Which leads me on to my next point:


3. Find YOUR Way of Studying

For those of you in Year 11 who are doing an accelerated subject, you have been given a massive opportunity this year: to find the way of studying that suits YOU.

I think the great thing about doing Psychology 3/4 when I did was being taught about learning and memory, which came in handy when needing to know a whole year’s worth of information in a content-heavy subject such as this.

After multiple attempts at finding what worked for me, I came to realise that I would remember the things that I had written down a lot better than the things I didn’t – the technical term for this, as I discovered, is kinaesthetic memory. As well as this, I’ve always been a person who needs a lot of colour in their notes. Around the middle of the year, I decided to combine these two things into what became a 145-page binder of hand-written notes with everything on the study design, which I worked on whenever I had the chance. I colour-coded, I drew diagrams, I simplified everything in the 633-page textbook into something just over 1/5 its size in a way that I could understand.

And that worked for me (pics below!).


As well as this, don’t just find the way of studying that works best for you, but also when you study at your best. It makes all the difference when you work because you’re ready to, rather than when you “have” to. I found that I worked much more productively at school. Instead of taking my breaks during my free periods or at lunch, I would study then, meaning I could just switch off at home.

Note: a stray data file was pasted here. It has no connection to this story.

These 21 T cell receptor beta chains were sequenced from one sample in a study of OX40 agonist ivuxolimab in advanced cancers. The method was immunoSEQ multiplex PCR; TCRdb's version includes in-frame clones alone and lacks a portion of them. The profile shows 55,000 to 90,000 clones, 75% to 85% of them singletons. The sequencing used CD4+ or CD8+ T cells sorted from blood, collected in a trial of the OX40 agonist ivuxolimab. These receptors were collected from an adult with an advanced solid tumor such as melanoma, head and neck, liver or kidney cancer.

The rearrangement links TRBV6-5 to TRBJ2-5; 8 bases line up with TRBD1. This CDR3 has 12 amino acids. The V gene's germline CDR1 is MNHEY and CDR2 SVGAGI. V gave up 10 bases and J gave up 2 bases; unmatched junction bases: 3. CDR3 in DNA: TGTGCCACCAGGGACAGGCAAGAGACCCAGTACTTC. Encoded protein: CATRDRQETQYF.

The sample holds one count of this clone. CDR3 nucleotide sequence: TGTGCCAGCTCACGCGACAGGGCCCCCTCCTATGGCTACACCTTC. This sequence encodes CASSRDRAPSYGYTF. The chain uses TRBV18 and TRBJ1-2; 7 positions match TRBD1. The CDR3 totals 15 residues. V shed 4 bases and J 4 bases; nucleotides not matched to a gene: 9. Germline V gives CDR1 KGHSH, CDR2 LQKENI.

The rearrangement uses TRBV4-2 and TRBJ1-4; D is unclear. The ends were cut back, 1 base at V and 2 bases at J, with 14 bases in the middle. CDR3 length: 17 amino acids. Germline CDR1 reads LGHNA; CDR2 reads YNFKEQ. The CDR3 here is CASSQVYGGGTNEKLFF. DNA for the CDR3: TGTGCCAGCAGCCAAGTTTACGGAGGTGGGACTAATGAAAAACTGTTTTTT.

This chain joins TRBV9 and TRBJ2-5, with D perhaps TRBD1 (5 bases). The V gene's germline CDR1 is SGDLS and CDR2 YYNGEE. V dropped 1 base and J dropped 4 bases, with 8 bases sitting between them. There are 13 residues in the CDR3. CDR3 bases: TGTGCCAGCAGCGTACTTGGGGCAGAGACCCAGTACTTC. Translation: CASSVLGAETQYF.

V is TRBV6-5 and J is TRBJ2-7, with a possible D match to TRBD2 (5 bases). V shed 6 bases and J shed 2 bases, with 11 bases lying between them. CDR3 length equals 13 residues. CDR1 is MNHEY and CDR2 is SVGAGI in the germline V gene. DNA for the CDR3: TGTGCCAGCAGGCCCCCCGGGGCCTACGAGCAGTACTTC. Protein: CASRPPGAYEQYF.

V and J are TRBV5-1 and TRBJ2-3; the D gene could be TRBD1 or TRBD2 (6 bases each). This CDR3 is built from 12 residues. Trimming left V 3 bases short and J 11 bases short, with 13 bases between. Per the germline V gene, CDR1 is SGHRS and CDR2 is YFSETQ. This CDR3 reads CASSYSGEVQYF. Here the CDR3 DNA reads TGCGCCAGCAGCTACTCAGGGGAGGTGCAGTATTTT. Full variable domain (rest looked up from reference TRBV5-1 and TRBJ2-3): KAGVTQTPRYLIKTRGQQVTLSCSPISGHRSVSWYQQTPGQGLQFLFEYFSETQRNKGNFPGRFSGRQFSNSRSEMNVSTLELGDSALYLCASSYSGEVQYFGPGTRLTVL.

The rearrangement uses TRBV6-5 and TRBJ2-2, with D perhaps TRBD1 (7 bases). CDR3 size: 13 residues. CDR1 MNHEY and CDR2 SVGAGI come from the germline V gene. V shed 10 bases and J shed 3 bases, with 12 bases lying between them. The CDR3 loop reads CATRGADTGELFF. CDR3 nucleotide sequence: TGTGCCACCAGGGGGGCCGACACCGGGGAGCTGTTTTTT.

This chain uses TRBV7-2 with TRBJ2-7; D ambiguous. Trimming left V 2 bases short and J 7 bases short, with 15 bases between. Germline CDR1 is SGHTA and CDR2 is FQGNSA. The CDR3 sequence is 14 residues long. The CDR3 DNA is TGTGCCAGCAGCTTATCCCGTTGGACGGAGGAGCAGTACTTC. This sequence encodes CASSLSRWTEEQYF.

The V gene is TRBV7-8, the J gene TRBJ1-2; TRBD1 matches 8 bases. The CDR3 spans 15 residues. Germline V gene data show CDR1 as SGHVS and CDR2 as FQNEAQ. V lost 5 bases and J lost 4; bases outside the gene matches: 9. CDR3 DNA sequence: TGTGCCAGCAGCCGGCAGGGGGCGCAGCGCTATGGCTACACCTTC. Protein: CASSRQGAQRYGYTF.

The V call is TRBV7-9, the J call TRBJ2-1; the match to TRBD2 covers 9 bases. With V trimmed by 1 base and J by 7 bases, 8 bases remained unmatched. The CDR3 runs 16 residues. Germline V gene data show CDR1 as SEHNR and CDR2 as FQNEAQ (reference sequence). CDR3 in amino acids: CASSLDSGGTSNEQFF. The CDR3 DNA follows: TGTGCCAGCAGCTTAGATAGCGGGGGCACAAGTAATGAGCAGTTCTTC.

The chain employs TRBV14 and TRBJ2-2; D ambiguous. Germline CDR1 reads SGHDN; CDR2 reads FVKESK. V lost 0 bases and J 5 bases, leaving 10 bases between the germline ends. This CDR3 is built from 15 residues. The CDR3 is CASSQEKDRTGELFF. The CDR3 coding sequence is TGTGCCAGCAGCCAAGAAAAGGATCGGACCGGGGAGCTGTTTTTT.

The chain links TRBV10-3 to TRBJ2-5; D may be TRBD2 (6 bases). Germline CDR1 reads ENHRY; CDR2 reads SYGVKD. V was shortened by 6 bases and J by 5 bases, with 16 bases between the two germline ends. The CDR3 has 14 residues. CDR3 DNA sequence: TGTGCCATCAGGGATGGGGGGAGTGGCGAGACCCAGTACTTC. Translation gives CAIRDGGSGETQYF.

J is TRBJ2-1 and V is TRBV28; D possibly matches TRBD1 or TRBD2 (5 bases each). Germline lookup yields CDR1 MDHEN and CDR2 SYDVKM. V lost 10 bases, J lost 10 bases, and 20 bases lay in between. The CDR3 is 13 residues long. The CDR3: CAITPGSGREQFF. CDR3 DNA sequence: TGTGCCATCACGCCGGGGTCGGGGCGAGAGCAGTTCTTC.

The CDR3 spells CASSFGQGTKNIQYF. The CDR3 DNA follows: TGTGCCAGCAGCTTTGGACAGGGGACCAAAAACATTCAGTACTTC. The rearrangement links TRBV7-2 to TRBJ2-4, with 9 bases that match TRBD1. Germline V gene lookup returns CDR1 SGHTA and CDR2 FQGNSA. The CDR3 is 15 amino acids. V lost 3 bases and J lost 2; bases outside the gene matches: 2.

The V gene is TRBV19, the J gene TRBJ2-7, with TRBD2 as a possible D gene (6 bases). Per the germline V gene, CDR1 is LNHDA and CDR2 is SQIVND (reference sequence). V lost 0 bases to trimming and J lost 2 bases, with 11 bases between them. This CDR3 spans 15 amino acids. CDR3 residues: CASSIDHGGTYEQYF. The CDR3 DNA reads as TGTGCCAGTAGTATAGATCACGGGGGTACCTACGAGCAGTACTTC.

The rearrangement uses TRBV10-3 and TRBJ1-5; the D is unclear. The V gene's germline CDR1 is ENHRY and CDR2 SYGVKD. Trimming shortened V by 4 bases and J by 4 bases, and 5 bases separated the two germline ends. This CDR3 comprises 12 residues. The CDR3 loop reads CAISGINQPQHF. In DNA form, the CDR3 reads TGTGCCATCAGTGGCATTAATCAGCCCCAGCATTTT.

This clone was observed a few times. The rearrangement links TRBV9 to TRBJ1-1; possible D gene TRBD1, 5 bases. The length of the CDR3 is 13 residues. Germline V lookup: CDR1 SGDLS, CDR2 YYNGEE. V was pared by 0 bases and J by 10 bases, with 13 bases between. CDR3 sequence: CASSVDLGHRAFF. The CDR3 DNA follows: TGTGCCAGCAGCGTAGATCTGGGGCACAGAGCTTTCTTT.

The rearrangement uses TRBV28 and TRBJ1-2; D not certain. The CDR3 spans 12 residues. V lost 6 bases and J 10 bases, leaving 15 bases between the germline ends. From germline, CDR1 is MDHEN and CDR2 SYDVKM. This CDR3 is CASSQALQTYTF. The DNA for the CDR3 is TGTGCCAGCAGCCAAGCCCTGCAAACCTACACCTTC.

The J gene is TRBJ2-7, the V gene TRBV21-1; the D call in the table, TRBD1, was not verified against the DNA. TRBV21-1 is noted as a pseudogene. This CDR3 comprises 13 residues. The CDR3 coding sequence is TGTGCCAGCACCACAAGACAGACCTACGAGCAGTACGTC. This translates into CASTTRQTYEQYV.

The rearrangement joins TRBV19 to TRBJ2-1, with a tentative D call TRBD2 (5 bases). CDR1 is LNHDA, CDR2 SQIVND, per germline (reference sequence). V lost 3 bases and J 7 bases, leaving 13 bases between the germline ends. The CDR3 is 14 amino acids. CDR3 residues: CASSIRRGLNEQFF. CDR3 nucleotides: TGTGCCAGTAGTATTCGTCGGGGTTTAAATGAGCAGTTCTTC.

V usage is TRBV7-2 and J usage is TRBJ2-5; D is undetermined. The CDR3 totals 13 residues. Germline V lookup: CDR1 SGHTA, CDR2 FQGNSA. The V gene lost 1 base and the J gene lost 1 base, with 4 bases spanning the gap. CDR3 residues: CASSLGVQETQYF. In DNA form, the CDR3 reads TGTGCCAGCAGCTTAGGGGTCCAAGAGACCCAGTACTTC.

This was especially useful to me as my teacher and friends were there when I was working, so it was easier to get my work marked or second opinions on answers. If you’re going into Year 11, take the opportunity to find what works for you. And Year 12s, it’s not too late yet!


4. Trust Your Teacher and Yourself

Generally, teachers know what the VCAA wants on the exam, and the best way to learn the content. I was very lucky to have an awesome teacher who knew her stuff and was always willing to help. Whenever I couldn’t understand something, I would ask as soon as I could to get everything clarified in a way that worked for me. I honestly think my incessant question-asking was a major factor in my understanding of the content and subsequent marks. Your teachers are there to help you, so go to them whenever you need it, and trust what they say. They really are your key to doing well.

However, they will not be with you in the exam or be able to help you in your SACs, which is where the second part of this point comes in: trust yourself. If you think that a particular answer is the right one, especially in the multiple-choice part of the exam, go for it. If you’ve studied enough and done your best, you’re probably right. Don’t second guess yourself, especially in the exam, as this will only cause you to stress (and that’s the last thing you want!). My teacher would tell us to only ever change our answers if we were looking back on it at the end and were 100% sure it was wrong. Other than that, go with your gut and trust that you’ve done enough to do well.

Good luck with the subject, and I hope you enjoy it as much as I did. 🙂